Tesco, the Britain-based supermarket group, faces a potential £4 billion equal to $5.6 billion bill to bring wages of female employees into line with those of males, according to a law firm that is pursuing the largest claim in Britain for equal pay.
Tesco is the largest retailer in Britain and the largest employer in the private sector with over 310,000 employees.
On Wednesday, Leigh Day, a law firm said that mainly male staff working at the distribution centers were being paid considerably higher wages than its largely female work force at stores.
The firm said it was working as well on claims at rivals to Tesco such as Sainsbury’s and Asda, which is Walmart’s British arm.
Unequal pay for males and females is a hot topic currently in both boardrooms as well as corridors of power across Britain. The resignation in January of BBC China Editor Carrie Gracie led to a pay difference investigation at the broadcaster.
When asked, a spokesperson for Tesco said the company had not received any claim yet. At the same time, Greg Clark the Business Secretary of Britain said he was surprised by the size of the claim made against Tesco.
The Tesco spokesperson said that Tesco always works hard to ensure all its employees receive fair and equal pay for the jobs they are hired to do.
Leigh Day said that distribution center employees for Tesco might earn as much as £11 or $15.40 per hour, while the majority of store staff at the common grade received approximately £8 an hour.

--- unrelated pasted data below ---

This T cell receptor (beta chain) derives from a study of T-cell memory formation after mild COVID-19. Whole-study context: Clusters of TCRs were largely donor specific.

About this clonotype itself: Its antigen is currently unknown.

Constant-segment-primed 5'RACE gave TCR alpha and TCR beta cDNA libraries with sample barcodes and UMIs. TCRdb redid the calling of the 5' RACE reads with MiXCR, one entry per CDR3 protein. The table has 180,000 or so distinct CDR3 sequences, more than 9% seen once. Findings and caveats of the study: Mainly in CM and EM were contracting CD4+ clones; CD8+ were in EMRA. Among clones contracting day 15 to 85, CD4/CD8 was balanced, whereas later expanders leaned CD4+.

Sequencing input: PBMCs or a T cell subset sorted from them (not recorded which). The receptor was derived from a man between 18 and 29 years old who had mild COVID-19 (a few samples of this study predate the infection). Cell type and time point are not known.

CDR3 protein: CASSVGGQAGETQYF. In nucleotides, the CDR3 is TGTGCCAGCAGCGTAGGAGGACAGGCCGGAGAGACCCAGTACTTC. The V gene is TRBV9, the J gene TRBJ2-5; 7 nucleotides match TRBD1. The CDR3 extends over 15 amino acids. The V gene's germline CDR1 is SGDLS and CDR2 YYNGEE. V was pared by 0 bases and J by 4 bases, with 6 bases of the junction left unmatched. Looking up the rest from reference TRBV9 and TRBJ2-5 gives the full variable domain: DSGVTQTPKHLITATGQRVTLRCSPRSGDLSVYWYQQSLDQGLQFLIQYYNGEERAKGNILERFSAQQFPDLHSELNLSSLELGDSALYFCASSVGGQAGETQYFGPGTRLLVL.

The disparity could see a distribution worker who is full time earning more than £100 per week or £5,000 per year more than female staff at stores.
The law office said over 200,000 employees at Tesco might be underpaid and the estimated shortfalls may reach to over £20,000 for each, which means the possible bill that Tesco owes could reach to as much as £4 billion.
The law firm has already started to submit claims on behalf of clients through ACAS conciliation service, the first state in what will become an Employment Tribunal process.
Leigh Day said that more than 1,000 Tesco employees had approached them. The employees were both current and former employees of the supermarket chain.
The firm added that it was also representing more than 20,000 shopping floor workers in claims of equal pay against rival supermarket chains Asda and Sainsbury’s.